I was recently alerted to red kiwifruit for sale locally (Porirua, Aotearoa/New Zealand). I am very fond of the green, furry Kiwifruit, which were called Chinese Gooseberries when I was a child. They are full of flavour, Vitamin C and fibre.
I also enjoy Goldfruit which has a mellower flavour and is a pretty yellow/gold colour when cut.
So I purchased a few of the Ruby Red fruit. And here is one that I had cut in half, ready to scoop out and eat.
The dark area is fleshy and has a soft berry quality that some have described as being like a strawberry. The Kiwifruit tang is present and the flavour is an interesting combination of that and sweetness. Like most fruit these taste better when fully ripe.
Ripening happened very quickly and I suspect this variety will be prone to bruising as the skin is very thin and not covered in fuzz like the original.
The colour certainly lends itself to creative and attractive use in food dishes.
It is my Dad’s birth date today. He would have turned 95 if a heart attack had not caused his death at the age of 62 years.
He was a warm, affectionate, loving father who believed in being very involved with his children. He believed that reading to children was vital and so bed-time routines were a happy, secure time in my daily life growing up. He was also funny, humorous and very quick witted.
His musical and sporting abilities and clever brain meant I had a childhood full of his very skillful piano playing, singing, ball games, bike rides, walks, visits to libraries, the Dominion Museum and many other enriching events and places to visit.
My love and interest in nature was inherited from my parents. We lived in Johnsonville and a remnant of native bush still existed within walking distance of our home. It was part of the Old Coach Road and it was there that Dad shared some of this area’s early European history and taught me about various native plants such as: Rangiora, Kawakawa, Ongaonga, Tataramoa, and other flora and fauna. We had many visits to Otari Bush, exploring the vast area of native trees, ferns,mosses and lichens. My curiosity was nurtured and encouraged.
Earlier this year I decided to research my Dad’s life. He was a teacher for 38 years, a father to me and my 4 brothers and a very loving husband to Mum. He had provided so very well for us all and given us sound foundations. But what more was there to learn about him and other aspects of his life away from his family?
I have discovered via letters, documents, records, old newspapers (thanks to National Library’s Paperspast) and people off Facebook groups all manner of details that have filled out the character, values and service to others that were so very much a part of my Dad.
He loved New Zealand’s native birds and with his keen musical ear he could tell the songs of many. He did not live to see the re-population of so many native birds into our suburban gardens but he would have been utterly delighted by it. I see and hear so many and they are a daily tangible link back to my Dad. RIP Dad xxxx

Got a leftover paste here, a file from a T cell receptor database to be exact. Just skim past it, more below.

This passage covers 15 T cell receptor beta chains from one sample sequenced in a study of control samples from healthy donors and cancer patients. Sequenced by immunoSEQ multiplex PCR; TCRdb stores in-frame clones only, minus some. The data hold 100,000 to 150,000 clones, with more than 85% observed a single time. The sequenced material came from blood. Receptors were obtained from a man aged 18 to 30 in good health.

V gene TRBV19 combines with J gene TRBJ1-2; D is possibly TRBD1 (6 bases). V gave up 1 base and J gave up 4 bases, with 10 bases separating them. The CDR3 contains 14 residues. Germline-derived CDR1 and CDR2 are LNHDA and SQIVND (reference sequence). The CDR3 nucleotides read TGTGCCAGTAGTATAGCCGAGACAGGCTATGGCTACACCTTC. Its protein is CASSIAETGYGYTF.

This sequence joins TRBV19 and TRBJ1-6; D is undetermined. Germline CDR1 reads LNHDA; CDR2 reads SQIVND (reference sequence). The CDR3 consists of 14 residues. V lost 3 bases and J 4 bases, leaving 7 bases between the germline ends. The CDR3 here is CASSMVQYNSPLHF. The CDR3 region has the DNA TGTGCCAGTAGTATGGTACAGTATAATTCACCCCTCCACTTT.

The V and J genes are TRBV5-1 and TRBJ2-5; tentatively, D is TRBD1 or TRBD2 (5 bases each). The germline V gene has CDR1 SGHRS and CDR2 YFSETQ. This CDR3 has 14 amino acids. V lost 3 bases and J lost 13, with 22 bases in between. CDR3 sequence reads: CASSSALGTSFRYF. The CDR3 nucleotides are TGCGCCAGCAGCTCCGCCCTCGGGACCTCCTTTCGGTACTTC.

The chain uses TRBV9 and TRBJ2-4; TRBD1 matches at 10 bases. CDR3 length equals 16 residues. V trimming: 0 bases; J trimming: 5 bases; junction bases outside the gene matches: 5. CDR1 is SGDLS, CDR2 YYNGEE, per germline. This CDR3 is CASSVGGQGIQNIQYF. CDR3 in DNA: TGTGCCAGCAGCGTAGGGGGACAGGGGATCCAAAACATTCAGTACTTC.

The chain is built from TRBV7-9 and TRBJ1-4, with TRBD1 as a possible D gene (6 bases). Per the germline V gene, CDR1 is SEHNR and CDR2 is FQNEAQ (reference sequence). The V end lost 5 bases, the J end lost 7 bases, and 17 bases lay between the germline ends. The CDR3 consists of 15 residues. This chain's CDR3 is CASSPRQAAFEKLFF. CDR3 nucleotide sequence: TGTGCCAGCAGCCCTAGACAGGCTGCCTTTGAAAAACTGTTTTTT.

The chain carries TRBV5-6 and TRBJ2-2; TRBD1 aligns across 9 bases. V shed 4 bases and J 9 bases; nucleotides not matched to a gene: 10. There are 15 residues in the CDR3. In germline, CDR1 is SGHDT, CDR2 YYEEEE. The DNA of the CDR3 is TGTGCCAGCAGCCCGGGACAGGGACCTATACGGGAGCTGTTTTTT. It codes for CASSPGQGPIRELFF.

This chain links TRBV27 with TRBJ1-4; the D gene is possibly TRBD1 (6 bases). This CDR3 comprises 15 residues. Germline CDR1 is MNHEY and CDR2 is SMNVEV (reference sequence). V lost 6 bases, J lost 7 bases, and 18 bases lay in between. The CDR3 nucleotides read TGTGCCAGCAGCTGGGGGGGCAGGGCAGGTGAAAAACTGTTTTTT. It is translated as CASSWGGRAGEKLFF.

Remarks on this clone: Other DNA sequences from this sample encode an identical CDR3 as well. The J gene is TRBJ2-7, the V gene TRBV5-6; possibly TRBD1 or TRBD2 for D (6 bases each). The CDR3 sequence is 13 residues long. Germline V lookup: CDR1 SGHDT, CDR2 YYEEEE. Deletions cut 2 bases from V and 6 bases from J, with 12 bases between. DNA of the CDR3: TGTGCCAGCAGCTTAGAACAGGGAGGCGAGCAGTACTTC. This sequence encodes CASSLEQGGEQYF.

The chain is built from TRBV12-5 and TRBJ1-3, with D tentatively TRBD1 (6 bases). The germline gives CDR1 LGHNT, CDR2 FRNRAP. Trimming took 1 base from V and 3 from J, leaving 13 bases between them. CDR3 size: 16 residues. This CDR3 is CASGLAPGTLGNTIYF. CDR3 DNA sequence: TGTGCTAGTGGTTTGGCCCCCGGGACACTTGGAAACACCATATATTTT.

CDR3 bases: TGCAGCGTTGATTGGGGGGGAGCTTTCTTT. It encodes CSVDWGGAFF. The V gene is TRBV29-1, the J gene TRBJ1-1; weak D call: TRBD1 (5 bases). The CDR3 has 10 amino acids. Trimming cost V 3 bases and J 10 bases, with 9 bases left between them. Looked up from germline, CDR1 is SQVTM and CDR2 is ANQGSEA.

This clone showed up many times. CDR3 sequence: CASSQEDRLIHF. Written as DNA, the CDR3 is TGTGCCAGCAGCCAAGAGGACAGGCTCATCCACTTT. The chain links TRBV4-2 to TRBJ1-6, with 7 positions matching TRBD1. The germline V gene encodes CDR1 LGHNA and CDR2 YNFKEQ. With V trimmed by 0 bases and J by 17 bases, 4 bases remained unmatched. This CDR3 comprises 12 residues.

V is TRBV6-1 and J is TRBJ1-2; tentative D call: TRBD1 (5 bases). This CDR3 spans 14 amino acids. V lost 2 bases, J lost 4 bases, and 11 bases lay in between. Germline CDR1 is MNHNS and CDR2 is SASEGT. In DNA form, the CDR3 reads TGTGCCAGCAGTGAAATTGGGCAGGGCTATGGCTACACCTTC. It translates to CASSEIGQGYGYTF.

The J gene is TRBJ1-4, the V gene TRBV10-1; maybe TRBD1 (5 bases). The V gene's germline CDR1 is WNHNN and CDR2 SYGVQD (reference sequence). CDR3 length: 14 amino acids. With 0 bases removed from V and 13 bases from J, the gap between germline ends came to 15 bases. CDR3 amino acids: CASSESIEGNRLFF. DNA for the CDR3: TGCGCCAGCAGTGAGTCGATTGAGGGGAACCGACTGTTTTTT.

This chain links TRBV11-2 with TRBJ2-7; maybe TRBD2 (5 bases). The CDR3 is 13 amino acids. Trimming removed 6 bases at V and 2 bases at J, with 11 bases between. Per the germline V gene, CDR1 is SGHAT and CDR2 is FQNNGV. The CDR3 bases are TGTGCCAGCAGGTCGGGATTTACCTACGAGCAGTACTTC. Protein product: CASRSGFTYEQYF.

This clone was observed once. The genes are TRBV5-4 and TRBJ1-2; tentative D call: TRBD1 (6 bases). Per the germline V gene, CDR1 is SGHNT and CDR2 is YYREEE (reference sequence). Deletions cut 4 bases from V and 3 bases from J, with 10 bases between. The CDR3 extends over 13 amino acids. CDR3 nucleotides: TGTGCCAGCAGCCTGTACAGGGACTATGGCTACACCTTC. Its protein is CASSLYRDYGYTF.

I “wordle” semi regularly, opting to use a range of opening attempts but which usually include 2 vowels. My husband always opens with the same word. This morning I thought I would open with his favourite word and to my amazement there it was.
Wordle solved in the first attempt. I doubt that will happen again in a hurry.
The winter light was perfect today for showing off the stunning colours of the Tui. This image is a rough one but the iridescent blues being highlighted make it worth posting. This bird had just swept through moving another Tui and several Sparrows away from the sugar-water feeders. His flight-path saw him perch briefly here in the Wonga Wonga vine. Tui look black from a distance but any dark feathers are brown.
On my recent visit to Plimmerton beach I watched a pair of White faced Herons glide in on the gentlest curve to land on the rocks. The tide was lowering so there were plenty of rock pools for them to forage in.
The smaller of the two was very close to where I was seated and so I was able to observe and photograph it as it fished for small and often silvery food items.
It was amazing to watch the bird shift its weight almost imperceptibly on to its left leg while the right leg very gently and quickly stirred the water. It was not a vigorous movement but it netted a morsel into that darting beak every time.
We live in an area close to the Pauatahanui Inlet so we see these lovely Herons on the shore very frequently. It was very special to be so close to them on this visit.
We enjoyed a wander around this re-established wetland in Porirua this afternoon. It is an area that is central to our local Iwi and was very prone to flooding. The plantings will assist in filtering out contaminants which will improve the health of Porirua harbour. Birds of note so far were a pair of sleepy Paradise ducks, and Swallows flying too fast for my eye to catch on camera. I hope Mitre 10 Mega donated towards this project because they are receiving a lot of free advertising.😉